The Inconvenient Giraffe – guest post by Sarah Boston

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Giraffe - The Wilds - Cumberland, Ohio
“Giraffe – The Wilds – Cumberland, Ohio” by Todd Fowler is licensed under CC BY 2.0

I’m trying to understand why they killed Marius, the two-year-old giraffe from the Copenhagen Zoo. I am a scientist and veterinarian, and I thought there must be an explanation that makes sense. Maybe the general public wouldn’t understand, but with my extensive training in the ways we exploit, dominate, and kill animals, I believed I could put on my utilitarian, emotionless veterinarian hat and comprehend this tragedy. I thought I could understand why a healthy young giraffe would be killed with a captive bolt (humanely, but horrifically) and then dismembered and fed to lions in front of a large crowd, including small children. But the truth is, I can’t fathom it. The whole thing is grotesque and deeply sad.

Marius was only put in this position because of irresponsible giraffe parenting. The zoo allowed his inbred giraffe parents to have unprotected inbred giraffe sex, just like they would in “nature.” Somehow, allowing this behaviour to go on was more important than surgical sterilization and a responsible breeding program. There is nothing natural about zoo sex. The argument that zoo animals are better off being allowed to reproduce so that they can continue with these natural behaviours is flawed in this unnatural setting. Allowing animals to have zoo sex as a pacifier for the lack of environmental stimulation and inadequate space is a cop-out. Marius was the predictable, inconvenient byproduct of his environment and he was deemed useless as a genetic repository. Then he started getting bigger and he wanted to have inbred giraffe sex of his own. It was basically turning into a giraffe orgy/family reunion in Copenhagen and the only answer to this animal husbandry challenge was to kill Marius? That’s not good enough.

Who gets to decide what Marius is worth? The zoo lost the right to decide this alone when they gave this cute baby giraffe a name, invited us to meet him, and asked us to love him.

His caretakers — and I use this term loosely — decided that Marius’s life was not worth living. They decided that a life without testicles, sex, and baby giraffes would lead to behavioural problems and it would be too hard for them to deal with. They decided that relocating him was not possible. This is because his life was not worth the effort or cost that would be involved in relocation. Who gets to decide what Marius is worth? The zoo lost the right to decide this alone when they gave this cute baby giraffe a name, invited us to meet him, and asked us to love him. Zoos prey on sentimentality when it suits them, but they can’t have it both ways. A zoo is not natural. They can’t pick the natural parts they want, like unplanned reproduction in captivity and occasional giraffe snacks for the lions, and shut down the natural will to live (likely stronger than desire to reproduce) and the need for a meaningful life. Also very natural is the human desire to connect with animals, to observe them, anthropomorphize them, and love them. It is not a switch that can be turned on and off when it is convenient. The decision to cull Marius went from bad to absurd when his dead body became a spectacle for small children. In these images, one small boy pulled his hat over his face to shut out the cruelty in front of him.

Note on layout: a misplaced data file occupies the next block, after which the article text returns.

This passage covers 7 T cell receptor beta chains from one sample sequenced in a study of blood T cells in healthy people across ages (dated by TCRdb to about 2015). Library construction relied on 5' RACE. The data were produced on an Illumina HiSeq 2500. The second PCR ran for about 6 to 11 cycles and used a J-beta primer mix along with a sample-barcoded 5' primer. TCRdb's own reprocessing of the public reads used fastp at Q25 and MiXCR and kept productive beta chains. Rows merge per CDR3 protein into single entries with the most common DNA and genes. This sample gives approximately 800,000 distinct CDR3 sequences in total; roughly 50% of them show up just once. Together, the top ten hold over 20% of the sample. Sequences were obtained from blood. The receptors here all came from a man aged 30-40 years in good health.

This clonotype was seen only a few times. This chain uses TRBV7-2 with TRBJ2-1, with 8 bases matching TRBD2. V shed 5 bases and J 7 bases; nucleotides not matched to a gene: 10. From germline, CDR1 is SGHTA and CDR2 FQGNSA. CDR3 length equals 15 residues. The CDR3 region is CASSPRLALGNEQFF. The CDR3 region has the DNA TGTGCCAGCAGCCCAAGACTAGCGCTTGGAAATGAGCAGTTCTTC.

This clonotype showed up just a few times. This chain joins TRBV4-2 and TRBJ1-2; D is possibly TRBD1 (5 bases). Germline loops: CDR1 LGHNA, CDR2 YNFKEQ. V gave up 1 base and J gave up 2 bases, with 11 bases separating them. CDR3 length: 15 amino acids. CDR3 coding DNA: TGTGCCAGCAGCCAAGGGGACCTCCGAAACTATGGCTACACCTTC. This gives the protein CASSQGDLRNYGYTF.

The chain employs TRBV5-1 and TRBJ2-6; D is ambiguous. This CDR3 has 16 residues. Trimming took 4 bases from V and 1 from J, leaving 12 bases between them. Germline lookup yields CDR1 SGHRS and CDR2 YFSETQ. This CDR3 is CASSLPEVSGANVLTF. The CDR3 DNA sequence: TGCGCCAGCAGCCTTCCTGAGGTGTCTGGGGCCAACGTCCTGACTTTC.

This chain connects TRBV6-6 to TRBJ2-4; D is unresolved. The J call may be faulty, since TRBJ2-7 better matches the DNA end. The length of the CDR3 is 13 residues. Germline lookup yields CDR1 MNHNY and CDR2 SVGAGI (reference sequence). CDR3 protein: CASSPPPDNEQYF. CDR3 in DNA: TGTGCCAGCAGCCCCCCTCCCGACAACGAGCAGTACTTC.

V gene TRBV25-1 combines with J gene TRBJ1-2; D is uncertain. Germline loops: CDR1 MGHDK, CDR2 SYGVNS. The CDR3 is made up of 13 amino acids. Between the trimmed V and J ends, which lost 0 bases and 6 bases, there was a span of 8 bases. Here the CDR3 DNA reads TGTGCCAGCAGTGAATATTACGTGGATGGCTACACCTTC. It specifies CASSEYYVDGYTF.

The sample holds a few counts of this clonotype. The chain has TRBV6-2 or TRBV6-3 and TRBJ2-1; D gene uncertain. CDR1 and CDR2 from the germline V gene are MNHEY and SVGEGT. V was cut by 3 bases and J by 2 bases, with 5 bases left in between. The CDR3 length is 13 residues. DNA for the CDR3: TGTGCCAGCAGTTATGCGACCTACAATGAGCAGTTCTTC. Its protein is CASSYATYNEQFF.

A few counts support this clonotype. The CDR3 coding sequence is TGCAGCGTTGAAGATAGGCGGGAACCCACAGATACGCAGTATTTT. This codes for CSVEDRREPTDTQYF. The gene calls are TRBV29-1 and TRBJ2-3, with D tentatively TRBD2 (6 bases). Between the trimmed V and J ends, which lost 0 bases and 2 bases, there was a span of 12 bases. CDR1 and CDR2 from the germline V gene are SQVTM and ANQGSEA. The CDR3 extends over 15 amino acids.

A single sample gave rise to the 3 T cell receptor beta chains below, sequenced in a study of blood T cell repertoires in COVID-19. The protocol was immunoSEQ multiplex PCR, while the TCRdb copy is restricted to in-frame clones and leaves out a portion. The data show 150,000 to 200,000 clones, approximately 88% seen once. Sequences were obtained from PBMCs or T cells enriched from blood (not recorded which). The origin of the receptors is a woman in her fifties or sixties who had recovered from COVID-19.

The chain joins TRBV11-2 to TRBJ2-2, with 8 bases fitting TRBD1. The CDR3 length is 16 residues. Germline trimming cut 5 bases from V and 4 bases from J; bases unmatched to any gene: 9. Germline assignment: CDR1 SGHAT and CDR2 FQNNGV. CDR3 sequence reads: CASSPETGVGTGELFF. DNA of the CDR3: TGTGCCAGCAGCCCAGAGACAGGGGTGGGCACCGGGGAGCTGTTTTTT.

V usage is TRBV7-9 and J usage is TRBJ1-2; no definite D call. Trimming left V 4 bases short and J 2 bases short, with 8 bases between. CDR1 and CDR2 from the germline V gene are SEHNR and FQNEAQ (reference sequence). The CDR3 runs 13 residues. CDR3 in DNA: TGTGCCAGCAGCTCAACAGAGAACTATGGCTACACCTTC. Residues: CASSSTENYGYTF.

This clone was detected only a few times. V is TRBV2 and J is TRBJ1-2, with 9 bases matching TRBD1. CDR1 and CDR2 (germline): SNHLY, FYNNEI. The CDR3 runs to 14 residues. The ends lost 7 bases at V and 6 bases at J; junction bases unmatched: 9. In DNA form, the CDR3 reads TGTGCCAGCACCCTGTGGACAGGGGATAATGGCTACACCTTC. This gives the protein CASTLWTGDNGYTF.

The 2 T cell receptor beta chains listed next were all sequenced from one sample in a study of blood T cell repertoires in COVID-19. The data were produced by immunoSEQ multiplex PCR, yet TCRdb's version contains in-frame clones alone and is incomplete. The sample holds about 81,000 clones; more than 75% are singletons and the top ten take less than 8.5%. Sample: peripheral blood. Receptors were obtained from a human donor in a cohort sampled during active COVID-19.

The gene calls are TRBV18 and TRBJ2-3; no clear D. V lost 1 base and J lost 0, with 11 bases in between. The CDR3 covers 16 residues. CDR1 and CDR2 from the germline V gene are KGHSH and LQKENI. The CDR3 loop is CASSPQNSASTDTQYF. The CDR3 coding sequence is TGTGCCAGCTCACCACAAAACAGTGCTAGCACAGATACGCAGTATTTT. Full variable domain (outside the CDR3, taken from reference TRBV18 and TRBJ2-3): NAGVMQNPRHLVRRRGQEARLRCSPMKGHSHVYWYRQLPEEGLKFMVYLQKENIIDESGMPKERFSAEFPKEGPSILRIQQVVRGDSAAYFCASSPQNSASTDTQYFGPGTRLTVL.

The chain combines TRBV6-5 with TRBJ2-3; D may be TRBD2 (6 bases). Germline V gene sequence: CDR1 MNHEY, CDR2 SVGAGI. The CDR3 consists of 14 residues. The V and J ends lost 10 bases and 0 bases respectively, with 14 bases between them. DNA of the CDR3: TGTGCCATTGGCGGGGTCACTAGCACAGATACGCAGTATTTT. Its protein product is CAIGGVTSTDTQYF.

How is Marius any different from a beef cow? Cows are bred and raised in captivity and killed in the same fashion as Marius was for meat. Well, one subtle difference is that he is a baby giraffe. He is sacred. It may not be fair or correct to categorize animals as the ones we eat, the ones use for sport, and the ones we love, but we do. Raising giraffes for meat to feed to lions is inefficient and unpalatable. Our society needs this structure to define our relationships with animals. Without it, it would be animal anarchy. If we blur the lines between these categories and view all animals as equal, we would either be in a situation where we are eating our family pets, or where we would have to free all animals that are managed for meat or entertainment.  We would have to own up to our cruelty. Marius’s death has forced us to examine our feelings about animals in a graphic way. We have had to dissect our opinions and reexamine our current structure.

Marius’s death has forced us to examine our feelings about animals in a graphic way. We have had to dissect our opinions and reexamine our current structure.

The zoo might also argue that they are the owners and stewards of Marius — that they are responsible for him, which gives them the right to kill him if they choose. But this is exactly the point: the zoo needs to be responsible for the animals that they allow to breed. Marius was brought into the world recklessly. It is inexcusable that they feel that they have the right to remove him with the flip of a captive bolt.


Sarah BostonSarah Boston, DVM, DVSc,
Dipl ACVS, ACVS Founding Fellow of Surgical Oncology

Sarah Boston a renowned veterinary oncologist and the author of Lucky Dog, a hilarious and heartwarming memoir that tells us what we can learn about health care and ourselves from our most beloved pets. She tweets as @DrSarahBoston.


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